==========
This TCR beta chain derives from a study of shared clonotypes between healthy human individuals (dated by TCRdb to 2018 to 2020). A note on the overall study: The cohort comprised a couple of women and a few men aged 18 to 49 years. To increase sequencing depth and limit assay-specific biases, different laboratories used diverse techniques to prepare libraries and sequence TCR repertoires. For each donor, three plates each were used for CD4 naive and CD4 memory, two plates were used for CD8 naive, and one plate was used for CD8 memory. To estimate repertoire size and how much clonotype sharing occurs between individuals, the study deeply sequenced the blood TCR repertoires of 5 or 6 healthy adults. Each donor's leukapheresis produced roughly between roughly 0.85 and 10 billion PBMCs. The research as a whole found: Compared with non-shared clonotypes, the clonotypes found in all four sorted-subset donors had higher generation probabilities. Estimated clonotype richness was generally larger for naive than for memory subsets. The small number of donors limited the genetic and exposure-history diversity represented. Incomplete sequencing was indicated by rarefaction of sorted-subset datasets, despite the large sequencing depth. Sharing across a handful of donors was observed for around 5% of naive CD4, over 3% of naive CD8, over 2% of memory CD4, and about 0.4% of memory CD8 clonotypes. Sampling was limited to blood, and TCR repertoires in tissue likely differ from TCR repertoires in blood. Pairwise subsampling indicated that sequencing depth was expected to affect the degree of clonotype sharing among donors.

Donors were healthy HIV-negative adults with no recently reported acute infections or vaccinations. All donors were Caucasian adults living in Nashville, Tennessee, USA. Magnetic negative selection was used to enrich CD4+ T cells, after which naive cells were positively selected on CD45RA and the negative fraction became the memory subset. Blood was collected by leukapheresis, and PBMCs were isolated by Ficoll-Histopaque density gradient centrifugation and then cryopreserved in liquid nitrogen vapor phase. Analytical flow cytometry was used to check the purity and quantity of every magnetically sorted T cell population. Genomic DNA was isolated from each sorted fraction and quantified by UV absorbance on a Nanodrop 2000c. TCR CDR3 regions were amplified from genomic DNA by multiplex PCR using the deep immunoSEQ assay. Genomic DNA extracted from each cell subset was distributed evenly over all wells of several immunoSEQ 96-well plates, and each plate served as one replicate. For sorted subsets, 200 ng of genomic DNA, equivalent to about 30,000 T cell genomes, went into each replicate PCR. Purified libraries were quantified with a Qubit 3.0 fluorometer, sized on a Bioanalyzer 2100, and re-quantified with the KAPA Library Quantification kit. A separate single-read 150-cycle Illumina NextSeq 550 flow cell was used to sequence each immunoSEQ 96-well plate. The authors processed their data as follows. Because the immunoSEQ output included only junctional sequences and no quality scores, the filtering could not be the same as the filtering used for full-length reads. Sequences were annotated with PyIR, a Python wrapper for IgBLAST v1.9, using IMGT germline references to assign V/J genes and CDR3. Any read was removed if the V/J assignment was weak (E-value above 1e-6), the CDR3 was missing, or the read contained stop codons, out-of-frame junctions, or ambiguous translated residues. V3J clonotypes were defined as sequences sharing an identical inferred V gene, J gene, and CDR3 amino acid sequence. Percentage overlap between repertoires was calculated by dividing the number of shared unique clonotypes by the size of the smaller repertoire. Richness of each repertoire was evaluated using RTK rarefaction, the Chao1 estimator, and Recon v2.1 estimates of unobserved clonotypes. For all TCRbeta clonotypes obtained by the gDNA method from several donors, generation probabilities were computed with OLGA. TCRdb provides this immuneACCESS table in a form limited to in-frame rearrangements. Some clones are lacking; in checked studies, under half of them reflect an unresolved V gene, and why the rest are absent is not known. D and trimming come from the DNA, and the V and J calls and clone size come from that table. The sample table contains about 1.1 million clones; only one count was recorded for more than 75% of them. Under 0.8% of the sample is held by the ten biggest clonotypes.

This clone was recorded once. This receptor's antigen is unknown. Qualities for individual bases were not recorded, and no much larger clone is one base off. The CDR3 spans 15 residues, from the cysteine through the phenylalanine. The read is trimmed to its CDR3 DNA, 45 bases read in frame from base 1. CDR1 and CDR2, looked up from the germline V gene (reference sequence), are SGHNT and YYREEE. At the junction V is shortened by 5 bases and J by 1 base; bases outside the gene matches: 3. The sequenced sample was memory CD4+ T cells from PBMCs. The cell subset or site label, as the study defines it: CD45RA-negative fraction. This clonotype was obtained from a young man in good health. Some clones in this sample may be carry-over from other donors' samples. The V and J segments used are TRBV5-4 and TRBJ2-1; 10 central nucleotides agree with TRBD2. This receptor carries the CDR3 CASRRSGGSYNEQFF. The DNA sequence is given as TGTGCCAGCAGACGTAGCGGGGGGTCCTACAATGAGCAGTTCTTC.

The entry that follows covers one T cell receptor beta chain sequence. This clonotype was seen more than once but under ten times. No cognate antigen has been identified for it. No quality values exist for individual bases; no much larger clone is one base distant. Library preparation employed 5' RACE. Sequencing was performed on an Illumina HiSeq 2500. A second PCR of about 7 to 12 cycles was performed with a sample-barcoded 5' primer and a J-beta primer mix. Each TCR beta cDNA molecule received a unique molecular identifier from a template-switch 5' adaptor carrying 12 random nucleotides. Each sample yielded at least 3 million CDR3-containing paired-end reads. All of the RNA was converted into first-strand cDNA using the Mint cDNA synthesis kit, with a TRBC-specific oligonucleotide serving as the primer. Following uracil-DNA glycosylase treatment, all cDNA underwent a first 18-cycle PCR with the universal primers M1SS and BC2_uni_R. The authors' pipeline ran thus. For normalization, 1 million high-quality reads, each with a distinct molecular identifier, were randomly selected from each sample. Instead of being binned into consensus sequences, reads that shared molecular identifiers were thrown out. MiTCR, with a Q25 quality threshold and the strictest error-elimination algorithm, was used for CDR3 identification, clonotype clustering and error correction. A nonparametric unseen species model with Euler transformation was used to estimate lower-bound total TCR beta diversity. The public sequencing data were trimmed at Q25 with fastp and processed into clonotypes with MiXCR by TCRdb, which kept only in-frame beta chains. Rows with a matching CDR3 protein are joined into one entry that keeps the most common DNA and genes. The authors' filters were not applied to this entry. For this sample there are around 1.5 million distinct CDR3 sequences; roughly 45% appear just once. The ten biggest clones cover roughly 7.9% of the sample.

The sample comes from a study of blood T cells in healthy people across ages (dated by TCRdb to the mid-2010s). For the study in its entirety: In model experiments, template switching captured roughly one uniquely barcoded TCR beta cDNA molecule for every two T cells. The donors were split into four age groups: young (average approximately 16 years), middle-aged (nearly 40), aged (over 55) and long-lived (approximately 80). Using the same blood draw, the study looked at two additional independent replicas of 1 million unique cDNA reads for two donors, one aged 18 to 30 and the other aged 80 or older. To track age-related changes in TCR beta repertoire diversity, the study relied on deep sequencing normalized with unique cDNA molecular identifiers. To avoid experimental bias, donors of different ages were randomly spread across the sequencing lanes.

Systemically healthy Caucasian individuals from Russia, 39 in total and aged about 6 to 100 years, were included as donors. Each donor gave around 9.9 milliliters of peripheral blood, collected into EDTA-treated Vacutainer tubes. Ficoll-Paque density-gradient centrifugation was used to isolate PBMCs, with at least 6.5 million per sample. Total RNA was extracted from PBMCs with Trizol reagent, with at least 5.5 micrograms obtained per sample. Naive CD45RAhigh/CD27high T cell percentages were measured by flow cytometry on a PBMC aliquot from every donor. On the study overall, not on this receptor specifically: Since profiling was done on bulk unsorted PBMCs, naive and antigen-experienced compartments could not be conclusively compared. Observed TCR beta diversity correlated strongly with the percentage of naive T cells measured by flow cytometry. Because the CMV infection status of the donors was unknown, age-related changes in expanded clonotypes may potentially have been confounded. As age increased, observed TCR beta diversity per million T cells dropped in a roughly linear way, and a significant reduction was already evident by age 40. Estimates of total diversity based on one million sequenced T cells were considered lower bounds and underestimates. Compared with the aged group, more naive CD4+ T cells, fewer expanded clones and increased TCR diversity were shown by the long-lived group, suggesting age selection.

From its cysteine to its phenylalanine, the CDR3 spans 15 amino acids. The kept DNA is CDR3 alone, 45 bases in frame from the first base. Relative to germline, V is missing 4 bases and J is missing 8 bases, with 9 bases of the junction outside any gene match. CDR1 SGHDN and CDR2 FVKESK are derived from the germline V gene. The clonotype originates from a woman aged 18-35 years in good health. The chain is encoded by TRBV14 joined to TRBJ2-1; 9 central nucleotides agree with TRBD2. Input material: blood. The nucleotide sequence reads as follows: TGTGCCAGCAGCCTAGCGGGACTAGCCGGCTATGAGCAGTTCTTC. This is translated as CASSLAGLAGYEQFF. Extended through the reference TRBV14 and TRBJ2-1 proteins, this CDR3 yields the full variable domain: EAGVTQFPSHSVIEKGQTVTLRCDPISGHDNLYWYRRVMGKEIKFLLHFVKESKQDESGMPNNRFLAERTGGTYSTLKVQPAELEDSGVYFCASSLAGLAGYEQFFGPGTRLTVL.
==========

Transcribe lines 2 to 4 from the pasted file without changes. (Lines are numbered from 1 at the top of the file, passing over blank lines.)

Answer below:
Donors were healthy HIV-negative adults with no recently reported acute infections or vaccinations. All donors were Caucasian adults living in Nashville, Tennessee, USA. Magnetic negative selection was used to enrich CD4+ T cells, after which naive cells were positively selected on CD45RA and the negative fraction became the memory subset. Blood was collected by leukapheresis, and PBMCs were isolated by Ficoll-Histopaque density gradient centrifugation and then cryopreserved in liquid nitrogen vapor phase. Analytical flow cytometry was used to check the purity and quantity of every magnetically sorted T cell population. Genomic DNA was isolated from each sorted fraction and quantified by UV absorbance on a Nanodrop 2000c. TCR CDR3 regions were amplified from genomic DNA by multiplex PCR using the deep immunoSEQ assay. Genomic DNA extracted from each cell subset was distributed evenly over all wells of several immunoSEQ 96-well plates, and each plate served as one replicate. For sorted subsets, 200 ng of genomic DNA, equivalent to about 30,000 T cell genomes, went into each replicate PCR. Purified libraries were quantified with a Qubit 3.0 fluorometer, sized on a Bioanalyzer 2100, and re-quantified with the KAPA Library Quantification kit. A separate single-read 150-cycle Illumina NextSeq 550 flow cell was used to sequence each immunoSEQ 96-well plate. The authors processed their data as follows. Because the immunoSEQ output included only junctional sequences and no quality scores, the filtering could not be the same as the filtering used for full-length reads. Sequences were annotated with PyIR, a Python wrapper for IgBLAST v1.9, using IMGT germline references to assign V/J genes and CDR3. Any read was removed if the V/J assignment was weak (E-value above 1e-6), the CDR3 was missing, or the read contained stop codons, out-of-frame junctions, or ambiguous translated residues. V3J clonotypes were defined as sequences sharing an identical inferred V gene, J gene, and CDR3 amino acid sequence. Percentage overlap between repertoires was calculated by dividing the number of shared unique clonotypes by the size of the smaller repertoire. Richness of each repertoire was evaluated using RTK rarefaction, the Chao1 estimator, and Recon v2.1 estimates of unobserved clonotypes. For all TCRbeta clonotypes obtained by the gDNA method from several donors, generation probabilities were computed with OLGA. TCRdb provides this immuneACCESS table in a form limited to in-frame rearrangements. Some clones are lacking; in checked studies, under half of them reflect an unresolved V gene, and why the rest are absent is not known. D and trimming come from the DNA, and the V and J calls and clone size come from that table. The sample table contains about 1.1 million clones; only one count was recorded for more than 75% of them. Under 0.8% of the sample is held by the ten biggest clonotypes.

This clone was recorded once. This receptor's antigen is unknown. Qualities for individual bases were not recorded, and no much larger clone is one base off. The CDR3 spans 15 residues, from the cysteine through the phenylalanine. The read is trimmed to its CDR3 DNA, 45 bases read in frame from base 1. CDR1 and CDR2, looked up from the germline V gene (reference sequence), are SGHNT and YYREEE. At the junction V is shortened by 5 bases and J by 1 base; bases outside the gene matches: 3. The sequenced sample was memory CD4+ T cells from PBMCs. The cell subset or site label, as the study defines it: CD45RA-negative fraction. This clonotype was obtained from a young man in good health. Some clones in this sample may be carry-over from other donors' samples. The V and J segments used are TRBV5-4 and TRBJ2-1; 10 central nucleotides agree with TRBD2. This receptor carries the CDR3 CASRRSGGSYNEQFF. The DNA sequence is given as TGTGCCAGCAGACGTAGCGGGGGGTCCTACAATGAGCAGTTCTTC.

The entry that follows covers one T cell receptor beta chain sequence. This clonotype was seen more than once but under ten times. No cognate antigen has been identified for it. No quality values exist for individual bases; no much larger clone is one base distant. Library preparation employed 5' RACE. Sequencing was performed on an Illumina HiSeq 2500. A second PCR of about 7 to 12 cycles was performed with a sample-barcoded 5' primer and a J-beta primer mix. Each TCR beta cDNA molecule received a unique molecular identifier from a template-switch 5' adaptor carrying 12 random nucleotides. Each sample yielded at least 3 million CDR3-containing paired-end reads. All of the RNA was converted into first-strand cDNA using the Mint cDNA synthesis kit, with a TRBC-specific oligonucleotide serving as the primer. Following uracil-DNA glycosylase treatment, all cDNA underwent a first 18-cycle PCR with the universal primers M1SS and BC2_uni_R. The authors' pipeline ran thus. For normalization, 1 million high-quality reads, each with a distinct molecular identifier, were randomly selected from each sample. Instead of being binned into consensus sequences, reads that shared molecular identifiers were thrown out. MiTCR, with a Q25 quality threshold and the strictest error-elimination algorithm, was used for CDR3 identification, clonotype clustering and error correction. A nonparametric unseen species model with Euler transformation was used to estimate lower-bound total TCR beta diversity. The public sequencing data were trimmed at Q25 with fastp and processed into clonotypes with MiXCR by TCRdb, which kept only in-frame beta chains. Rows with a matching CDR3 protein are joined into one entry that keeps the most common DNA and genes. The authors' filters were not applied to this entry. For this sample there are around 1.5 million distinct CDR3 sequences; roughly 45% appear just once. The ten biggest clones cover roughly 7.9% of the sample.